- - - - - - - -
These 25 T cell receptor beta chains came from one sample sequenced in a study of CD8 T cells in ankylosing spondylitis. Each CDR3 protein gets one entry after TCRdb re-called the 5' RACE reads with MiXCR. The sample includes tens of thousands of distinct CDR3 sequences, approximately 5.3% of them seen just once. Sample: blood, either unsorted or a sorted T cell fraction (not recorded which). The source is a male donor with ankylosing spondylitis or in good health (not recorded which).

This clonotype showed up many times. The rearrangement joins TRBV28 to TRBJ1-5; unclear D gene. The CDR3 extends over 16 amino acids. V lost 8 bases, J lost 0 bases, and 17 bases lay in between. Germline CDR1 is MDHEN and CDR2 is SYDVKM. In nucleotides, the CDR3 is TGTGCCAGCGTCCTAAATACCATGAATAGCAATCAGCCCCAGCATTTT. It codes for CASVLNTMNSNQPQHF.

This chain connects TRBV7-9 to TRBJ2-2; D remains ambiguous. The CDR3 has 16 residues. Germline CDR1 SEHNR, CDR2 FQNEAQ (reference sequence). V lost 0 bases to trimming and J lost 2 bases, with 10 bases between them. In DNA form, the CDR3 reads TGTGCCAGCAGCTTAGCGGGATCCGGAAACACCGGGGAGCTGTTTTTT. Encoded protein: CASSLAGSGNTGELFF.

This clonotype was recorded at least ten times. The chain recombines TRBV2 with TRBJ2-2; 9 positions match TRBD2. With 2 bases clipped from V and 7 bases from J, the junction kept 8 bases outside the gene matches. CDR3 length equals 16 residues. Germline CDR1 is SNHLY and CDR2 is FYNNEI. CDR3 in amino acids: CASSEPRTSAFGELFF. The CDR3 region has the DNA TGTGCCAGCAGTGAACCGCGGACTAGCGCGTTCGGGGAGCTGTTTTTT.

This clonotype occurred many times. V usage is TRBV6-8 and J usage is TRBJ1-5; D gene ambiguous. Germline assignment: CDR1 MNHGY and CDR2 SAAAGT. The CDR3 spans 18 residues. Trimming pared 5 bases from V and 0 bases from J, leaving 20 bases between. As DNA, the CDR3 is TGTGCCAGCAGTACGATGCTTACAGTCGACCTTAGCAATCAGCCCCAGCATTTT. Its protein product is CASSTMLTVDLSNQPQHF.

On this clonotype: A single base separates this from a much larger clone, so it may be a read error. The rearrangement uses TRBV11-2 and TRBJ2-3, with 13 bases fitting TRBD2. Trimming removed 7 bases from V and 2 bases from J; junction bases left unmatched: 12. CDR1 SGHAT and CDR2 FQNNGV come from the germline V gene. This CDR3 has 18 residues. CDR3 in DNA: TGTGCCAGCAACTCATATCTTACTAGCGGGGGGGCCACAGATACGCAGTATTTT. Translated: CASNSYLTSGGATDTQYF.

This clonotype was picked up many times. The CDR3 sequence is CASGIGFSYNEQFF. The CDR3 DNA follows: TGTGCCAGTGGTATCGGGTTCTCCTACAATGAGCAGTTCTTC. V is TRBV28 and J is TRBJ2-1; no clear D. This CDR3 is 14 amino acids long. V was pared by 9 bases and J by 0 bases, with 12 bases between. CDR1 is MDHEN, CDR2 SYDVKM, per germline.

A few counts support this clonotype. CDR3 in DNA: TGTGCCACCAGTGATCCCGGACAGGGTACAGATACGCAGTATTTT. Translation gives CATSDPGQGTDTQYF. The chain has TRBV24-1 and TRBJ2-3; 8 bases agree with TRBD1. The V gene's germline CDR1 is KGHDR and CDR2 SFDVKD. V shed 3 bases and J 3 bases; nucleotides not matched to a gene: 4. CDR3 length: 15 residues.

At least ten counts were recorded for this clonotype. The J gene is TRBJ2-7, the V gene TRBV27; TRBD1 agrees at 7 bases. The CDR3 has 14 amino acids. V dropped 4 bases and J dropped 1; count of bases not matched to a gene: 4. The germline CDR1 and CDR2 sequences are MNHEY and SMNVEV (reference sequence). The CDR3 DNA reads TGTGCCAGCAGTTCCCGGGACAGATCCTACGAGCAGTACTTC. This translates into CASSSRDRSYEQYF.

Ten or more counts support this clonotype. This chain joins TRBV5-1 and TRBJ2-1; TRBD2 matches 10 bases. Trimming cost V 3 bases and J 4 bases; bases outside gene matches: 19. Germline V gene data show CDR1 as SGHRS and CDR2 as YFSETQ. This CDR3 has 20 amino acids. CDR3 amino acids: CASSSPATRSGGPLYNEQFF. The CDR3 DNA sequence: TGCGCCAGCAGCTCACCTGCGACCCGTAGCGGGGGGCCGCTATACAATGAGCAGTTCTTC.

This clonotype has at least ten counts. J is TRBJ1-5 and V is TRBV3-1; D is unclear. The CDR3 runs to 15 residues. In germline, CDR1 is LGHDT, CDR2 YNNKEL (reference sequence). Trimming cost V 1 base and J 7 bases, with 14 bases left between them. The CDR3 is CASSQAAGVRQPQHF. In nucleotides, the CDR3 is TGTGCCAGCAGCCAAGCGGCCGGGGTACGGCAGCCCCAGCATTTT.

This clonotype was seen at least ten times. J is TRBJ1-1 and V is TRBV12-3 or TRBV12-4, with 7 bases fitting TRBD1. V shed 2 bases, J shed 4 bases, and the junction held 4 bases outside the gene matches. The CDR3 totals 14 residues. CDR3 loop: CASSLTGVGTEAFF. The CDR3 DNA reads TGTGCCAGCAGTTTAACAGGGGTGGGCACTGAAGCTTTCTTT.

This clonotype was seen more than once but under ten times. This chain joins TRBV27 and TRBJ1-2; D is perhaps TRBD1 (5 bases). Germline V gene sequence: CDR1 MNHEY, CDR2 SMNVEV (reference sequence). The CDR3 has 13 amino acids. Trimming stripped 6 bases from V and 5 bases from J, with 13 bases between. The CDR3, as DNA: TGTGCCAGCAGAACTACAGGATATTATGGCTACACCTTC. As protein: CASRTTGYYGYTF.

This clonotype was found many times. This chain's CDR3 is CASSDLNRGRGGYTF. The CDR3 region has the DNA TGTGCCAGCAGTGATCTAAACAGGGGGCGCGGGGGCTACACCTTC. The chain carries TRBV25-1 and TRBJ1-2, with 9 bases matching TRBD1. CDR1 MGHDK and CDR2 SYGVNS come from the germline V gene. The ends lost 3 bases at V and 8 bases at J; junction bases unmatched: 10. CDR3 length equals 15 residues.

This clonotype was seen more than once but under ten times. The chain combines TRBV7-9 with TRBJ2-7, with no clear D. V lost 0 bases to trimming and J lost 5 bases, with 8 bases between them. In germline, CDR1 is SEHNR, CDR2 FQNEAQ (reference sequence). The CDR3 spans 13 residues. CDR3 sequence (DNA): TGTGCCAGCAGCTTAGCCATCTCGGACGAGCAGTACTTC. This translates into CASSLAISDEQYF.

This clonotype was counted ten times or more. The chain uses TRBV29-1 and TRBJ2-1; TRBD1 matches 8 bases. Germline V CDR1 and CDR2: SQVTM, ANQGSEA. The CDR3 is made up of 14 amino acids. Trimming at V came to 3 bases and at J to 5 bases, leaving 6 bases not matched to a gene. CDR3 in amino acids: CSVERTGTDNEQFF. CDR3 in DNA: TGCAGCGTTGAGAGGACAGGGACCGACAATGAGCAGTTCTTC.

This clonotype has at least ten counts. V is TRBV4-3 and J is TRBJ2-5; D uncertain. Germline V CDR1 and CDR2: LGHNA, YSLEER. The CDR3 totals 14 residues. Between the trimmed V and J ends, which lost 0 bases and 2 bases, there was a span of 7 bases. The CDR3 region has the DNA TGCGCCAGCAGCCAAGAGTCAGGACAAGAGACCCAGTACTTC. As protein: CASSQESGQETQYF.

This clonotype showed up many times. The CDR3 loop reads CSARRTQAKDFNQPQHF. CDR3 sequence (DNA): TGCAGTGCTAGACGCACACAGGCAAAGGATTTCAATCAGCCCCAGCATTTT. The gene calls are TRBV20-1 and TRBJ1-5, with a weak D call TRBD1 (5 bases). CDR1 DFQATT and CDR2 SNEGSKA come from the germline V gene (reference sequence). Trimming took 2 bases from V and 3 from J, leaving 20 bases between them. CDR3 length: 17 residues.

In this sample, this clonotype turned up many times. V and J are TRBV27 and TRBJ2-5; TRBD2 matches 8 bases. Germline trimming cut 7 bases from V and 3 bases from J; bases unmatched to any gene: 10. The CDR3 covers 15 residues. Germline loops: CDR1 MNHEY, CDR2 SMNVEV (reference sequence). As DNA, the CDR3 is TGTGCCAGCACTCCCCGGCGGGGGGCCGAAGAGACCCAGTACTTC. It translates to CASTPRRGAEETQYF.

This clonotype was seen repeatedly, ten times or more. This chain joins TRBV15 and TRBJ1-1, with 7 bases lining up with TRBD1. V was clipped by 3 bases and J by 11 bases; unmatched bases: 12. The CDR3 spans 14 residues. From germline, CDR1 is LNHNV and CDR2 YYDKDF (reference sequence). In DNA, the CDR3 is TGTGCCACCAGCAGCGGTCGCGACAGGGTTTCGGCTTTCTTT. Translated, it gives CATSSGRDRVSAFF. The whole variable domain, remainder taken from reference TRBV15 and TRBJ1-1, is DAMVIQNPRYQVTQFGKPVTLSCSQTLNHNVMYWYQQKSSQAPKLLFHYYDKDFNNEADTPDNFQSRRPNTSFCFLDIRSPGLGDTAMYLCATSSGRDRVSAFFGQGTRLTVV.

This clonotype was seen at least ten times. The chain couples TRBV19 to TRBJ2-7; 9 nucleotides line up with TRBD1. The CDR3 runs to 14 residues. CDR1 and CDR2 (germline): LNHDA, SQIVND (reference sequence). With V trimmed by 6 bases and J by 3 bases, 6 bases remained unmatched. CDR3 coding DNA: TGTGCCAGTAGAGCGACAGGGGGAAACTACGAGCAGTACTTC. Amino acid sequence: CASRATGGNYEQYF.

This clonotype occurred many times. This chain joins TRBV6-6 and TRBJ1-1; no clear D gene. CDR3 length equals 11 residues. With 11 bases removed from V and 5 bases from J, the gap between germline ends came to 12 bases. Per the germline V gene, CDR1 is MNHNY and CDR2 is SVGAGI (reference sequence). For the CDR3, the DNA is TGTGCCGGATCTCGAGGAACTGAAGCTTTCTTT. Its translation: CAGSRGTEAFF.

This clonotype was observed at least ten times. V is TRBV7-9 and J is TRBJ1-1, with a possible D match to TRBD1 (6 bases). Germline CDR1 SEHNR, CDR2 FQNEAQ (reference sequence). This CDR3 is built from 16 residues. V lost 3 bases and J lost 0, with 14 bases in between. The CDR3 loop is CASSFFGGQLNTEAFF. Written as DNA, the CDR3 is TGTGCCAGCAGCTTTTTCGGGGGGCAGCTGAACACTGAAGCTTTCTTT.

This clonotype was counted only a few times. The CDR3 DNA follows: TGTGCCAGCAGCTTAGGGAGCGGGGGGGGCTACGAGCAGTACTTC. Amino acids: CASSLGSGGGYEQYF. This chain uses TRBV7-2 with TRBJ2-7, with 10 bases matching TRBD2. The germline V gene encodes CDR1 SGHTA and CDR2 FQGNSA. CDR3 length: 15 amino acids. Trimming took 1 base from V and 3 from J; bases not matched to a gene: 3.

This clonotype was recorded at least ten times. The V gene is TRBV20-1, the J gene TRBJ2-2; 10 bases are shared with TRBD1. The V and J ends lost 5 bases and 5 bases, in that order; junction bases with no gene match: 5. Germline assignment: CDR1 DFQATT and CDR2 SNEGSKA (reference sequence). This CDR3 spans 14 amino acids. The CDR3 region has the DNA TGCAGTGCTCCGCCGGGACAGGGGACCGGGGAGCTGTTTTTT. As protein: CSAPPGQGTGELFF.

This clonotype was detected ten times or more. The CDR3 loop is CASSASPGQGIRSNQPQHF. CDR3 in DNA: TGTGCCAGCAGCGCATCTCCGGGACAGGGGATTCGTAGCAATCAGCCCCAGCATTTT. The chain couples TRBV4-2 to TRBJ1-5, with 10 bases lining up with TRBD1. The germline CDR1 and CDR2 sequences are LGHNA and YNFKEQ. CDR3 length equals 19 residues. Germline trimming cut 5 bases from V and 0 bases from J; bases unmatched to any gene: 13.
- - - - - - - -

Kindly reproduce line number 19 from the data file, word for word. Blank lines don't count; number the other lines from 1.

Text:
In this sample, this clonotype turned up many times. V and J are TRBV27 and TRBJ2-5; TRBD2 matches 8 bases. Germline trimming cut 7 bases from V and 3 bases from J; bases unmatched to any gene: 10. The CDR3 covers 15 residues. Germline loops: CDR1 MNHEY, CDR2 SMNVEV (reference sequence). As DNA, the CDR3 is TGTGCCAGCACTCCCCGGCGGGGGGCCGAAGAGACCCAGTACTTC. It translates to CASTPRRGAEETQYF.